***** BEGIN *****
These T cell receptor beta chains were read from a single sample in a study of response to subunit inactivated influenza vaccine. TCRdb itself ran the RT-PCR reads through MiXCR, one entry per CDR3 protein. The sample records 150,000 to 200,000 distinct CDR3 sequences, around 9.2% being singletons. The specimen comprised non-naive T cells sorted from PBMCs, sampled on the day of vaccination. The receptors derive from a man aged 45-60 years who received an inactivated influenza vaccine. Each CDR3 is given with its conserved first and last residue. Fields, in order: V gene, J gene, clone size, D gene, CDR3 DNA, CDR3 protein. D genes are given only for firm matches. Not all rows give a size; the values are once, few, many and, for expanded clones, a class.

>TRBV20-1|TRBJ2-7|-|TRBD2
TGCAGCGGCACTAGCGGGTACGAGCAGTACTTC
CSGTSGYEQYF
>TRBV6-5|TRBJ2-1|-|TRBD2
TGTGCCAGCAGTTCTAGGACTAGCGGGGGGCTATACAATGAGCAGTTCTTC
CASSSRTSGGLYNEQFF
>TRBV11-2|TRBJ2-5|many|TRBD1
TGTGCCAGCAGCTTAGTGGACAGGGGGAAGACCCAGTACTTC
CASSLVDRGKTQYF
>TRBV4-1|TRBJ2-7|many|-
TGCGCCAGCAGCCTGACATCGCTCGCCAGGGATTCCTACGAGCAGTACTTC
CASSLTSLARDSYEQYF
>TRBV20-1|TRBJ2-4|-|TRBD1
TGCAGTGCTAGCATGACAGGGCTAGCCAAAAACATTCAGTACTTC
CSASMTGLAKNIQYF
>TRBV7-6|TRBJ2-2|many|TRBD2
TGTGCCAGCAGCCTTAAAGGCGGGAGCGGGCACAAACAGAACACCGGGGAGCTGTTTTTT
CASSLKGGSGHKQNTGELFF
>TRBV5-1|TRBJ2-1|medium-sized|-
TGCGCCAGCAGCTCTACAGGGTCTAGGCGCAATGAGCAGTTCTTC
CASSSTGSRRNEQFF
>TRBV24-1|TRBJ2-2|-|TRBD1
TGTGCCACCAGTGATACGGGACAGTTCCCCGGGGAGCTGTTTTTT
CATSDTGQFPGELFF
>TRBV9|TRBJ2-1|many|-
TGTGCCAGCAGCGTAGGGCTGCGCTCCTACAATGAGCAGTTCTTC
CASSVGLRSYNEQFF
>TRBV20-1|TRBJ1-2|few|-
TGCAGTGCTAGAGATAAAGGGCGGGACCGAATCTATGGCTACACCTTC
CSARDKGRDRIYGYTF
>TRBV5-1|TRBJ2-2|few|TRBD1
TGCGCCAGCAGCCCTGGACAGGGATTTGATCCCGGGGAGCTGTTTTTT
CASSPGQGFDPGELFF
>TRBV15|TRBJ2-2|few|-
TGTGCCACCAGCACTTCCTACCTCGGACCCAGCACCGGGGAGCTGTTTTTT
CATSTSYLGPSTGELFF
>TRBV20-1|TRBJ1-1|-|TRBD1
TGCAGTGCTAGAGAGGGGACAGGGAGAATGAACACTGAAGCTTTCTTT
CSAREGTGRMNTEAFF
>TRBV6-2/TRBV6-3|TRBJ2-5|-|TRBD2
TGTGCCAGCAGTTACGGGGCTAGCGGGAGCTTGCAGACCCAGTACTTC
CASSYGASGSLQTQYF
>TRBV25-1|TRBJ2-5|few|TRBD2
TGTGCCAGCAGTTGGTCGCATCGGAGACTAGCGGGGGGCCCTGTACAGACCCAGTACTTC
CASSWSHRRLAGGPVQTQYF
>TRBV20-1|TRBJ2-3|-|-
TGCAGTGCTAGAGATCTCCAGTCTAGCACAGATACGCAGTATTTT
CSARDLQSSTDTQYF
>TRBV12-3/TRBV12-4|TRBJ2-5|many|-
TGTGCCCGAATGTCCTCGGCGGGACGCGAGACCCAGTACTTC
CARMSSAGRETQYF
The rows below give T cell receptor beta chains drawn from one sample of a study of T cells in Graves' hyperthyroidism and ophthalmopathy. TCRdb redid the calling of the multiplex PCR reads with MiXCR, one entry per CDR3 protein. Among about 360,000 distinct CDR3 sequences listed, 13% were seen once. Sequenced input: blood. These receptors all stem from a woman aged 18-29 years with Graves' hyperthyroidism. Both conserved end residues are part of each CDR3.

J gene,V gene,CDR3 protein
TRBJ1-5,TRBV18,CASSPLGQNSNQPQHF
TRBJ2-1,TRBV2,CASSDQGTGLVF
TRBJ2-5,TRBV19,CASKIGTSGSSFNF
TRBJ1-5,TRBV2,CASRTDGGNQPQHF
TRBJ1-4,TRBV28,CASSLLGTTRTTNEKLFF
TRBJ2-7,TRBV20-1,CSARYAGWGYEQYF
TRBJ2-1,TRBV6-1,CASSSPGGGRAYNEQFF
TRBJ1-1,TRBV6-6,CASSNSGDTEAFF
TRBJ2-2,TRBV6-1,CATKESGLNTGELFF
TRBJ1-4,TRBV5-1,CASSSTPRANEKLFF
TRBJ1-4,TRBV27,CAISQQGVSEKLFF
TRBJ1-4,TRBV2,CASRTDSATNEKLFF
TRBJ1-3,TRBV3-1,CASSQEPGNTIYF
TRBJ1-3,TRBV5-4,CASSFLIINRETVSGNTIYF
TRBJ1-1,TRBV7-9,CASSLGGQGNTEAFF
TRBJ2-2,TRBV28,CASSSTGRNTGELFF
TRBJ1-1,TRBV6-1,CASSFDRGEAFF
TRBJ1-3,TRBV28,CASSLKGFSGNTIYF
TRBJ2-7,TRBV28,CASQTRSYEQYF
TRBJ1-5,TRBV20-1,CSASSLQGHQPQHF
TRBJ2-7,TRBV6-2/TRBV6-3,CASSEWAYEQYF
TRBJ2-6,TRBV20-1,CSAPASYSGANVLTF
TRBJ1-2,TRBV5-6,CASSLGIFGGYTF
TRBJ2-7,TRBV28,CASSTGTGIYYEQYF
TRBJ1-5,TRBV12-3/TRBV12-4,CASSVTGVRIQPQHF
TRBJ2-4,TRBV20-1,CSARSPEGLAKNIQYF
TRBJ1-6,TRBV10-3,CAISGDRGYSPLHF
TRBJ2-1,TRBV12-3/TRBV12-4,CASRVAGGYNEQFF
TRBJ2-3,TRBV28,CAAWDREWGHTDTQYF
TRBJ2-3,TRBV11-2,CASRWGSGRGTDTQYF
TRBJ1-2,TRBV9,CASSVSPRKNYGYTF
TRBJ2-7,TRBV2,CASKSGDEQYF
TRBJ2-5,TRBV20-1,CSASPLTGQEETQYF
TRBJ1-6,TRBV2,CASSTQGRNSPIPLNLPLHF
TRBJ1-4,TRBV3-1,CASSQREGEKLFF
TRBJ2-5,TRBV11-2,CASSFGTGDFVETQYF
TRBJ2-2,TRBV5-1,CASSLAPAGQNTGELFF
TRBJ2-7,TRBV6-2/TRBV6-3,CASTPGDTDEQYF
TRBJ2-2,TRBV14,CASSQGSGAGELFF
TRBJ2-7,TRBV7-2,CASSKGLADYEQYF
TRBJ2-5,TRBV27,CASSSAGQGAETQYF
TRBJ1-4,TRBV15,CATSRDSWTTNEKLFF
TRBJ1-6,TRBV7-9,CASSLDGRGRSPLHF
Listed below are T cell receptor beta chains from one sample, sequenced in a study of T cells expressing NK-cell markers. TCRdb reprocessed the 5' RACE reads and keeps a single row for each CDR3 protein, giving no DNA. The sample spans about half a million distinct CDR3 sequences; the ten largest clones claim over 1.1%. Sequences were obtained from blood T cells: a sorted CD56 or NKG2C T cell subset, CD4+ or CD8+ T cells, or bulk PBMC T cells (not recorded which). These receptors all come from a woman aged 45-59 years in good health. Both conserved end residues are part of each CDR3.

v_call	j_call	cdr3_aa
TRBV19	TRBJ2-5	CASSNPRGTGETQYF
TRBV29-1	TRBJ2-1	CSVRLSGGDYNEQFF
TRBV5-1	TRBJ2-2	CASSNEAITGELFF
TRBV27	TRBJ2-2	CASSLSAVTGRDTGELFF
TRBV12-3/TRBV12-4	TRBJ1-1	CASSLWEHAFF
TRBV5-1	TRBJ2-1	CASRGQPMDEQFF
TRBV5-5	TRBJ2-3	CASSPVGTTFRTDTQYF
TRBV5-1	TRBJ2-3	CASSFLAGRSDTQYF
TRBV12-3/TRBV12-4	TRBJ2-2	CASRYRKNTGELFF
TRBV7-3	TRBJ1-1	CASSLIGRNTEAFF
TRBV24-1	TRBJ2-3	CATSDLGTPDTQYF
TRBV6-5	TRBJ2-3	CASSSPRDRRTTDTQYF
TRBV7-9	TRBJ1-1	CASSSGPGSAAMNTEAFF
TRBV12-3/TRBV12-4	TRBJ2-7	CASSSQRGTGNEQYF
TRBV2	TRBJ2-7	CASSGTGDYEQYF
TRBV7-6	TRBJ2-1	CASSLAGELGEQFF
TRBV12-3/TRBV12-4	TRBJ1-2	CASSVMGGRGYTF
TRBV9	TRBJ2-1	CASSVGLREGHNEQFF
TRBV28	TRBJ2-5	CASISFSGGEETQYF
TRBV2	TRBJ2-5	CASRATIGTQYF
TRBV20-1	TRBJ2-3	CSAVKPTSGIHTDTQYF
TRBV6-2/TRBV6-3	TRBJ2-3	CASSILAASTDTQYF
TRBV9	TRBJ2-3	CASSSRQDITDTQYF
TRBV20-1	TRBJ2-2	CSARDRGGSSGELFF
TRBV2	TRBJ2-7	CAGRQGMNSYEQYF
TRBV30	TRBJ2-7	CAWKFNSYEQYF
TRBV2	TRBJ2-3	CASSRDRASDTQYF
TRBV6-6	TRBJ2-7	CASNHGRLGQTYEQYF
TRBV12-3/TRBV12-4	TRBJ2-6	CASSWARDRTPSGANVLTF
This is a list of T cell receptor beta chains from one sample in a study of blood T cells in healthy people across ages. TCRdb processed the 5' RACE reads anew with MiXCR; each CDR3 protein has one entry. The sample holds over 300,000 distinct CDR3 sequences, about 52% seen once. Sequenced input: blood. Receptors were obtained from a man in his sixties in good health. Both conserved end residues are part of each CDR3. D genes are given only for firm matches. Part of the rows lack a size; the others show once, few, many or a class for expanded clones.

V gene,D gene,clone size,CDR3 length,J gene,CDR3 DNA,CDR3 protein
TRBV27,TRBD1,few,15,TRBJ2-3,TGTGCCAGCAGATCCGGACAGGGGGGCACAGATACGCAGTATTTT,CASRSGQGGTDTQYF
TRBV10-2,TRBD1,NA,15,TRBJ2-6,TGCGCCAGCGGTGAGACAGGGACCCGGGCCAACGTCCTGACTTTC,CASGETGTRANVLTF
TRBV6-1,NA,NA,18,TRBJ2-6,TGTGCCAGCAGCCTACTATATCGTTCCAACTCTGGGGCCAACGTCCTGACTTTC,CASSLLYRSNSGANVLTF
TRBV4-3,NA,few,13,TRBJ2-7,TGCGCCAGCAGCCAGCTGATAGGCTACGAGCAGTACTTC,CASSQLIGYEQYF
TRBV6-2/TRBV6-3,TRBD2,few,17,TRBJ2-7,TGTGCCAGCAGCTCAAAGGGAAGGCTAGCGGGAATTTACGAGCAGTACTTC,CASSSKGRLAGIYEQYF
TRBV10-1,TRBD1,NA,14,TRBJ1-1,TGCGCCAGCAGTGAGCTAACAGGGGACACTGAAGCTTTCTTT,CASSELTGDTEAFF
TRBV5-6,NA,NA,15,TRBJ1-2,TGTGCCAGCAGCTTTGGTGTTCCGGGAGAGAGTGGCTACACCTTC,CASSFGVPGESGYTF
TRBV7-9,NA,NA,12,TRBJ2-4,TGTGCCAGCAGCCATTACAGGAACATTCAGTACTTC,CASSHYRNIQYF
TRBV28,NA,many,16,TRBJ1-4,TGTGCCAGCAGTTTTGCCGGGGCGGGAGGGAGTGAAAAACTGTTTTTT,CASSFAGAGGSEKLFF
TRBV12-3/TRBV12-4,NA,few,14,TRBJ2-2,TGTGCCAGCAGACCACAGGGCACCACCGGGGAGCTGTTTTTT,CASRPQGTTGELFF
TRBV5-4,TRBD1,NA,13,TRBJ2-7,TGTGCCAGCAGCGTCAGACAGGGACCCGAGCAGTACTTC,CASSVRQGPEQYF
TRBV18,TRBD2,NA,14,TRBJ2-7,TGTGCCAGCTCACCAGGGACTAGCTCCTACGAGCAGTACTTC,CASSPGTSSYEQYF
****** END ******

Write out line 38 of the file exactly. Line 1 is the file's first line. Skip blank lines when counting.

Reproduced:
>TRBV20-1|TRBJ1-1|-|TRBD1